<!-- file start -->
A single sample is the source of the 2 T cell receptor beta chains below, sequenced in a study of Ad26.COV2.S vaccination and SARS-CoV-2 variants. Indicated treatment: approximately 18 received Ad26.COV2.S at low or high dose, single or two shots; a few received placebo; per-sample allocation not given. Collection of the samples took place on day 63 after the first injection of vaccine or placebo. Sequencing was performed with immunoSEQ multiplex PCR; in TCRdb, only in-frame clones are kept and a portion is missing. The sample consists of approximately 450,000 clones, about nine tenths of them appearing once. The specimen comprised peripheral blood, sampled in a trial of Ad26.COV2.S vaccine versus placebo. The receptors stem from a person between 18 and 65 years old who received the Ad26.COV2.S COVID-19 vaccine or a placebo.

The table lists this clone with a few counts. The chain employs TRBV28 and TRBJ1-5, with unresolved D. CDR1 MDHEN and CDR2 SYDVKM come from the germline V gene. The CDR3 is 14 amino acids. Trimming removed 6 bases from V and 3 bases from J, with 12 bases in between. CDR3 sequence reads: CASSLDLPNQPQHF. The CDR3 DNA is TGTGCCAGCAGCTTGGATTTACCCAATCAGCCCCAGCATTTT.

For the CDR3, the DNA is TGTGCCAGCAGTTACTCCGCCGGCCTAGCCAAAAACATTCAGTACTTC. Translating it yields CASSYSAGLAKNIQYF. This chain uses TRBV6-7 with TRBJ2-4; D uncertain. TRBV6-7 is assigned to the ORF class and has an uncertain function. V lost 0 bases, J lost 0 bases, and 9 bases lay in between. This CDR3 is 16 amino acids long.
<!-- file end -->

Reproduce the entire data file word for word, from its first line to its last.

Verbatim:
A single sample is the source of the 2 T cell receptor beta chains below, sequenced in a study of Ad26.COV2.S vaccination and SARS-CoV-2 variants. Indicated treatment: approximately 18 received Ad26.COV2.S at low or high dose, single or two shots; a few received placebo; per-sample allocation not given. Collection of the samples took place on day 63 after the first injection of vaccine or placebo. Sequencing was performed with immunoSEQ multiplex PCR; in TCRdb, only in-frame clones are kept and a portion is missing. The sample consists of approximately 450,000 clones, about nine tenths of them appearing once. The specimen comprised peripheral blood, sampled in a trial of Ad26.COV2.S vaccine versus placebo. The receptors stem from a person between 18 and 65 years old who received the Ad26.COV2.S COVID-19 vaccine or a placebo.

The table lists this clone with a few counts. The chain employs TRBV28 and TRBJ1-5, with unresolved D. CDR1 MDHEN and CDR2 SYDVKM come from the germline V gene. The CDR3 is 14 amino acids. Trimming removed 6 bases from V and 3 bases from J, with 12 bases in between. CDR3 sequence reads: CASSLDLPNQPQHF. The CDR3 DNA is TGTGCCAGCAGCTTGGATTTACCCAATCAGCCCCAGCATTTT.

For the CDR3, the DNA is TGTGCCAGCAGTTACTCCGCCGGCCTAGCCAAAAACATTCAGTACTTC. Translating it yields CASSYSAGLAKNIQYF. This chain uses TRBV6-7 with TRBJ2-4; D uncertain. TRBV6-7 is assigned to the ORF class and has an uncertain function. V lost 0 bases, J lost 0 bases, and 9 bases lay in between. This CDR3 is 16 amino acids long.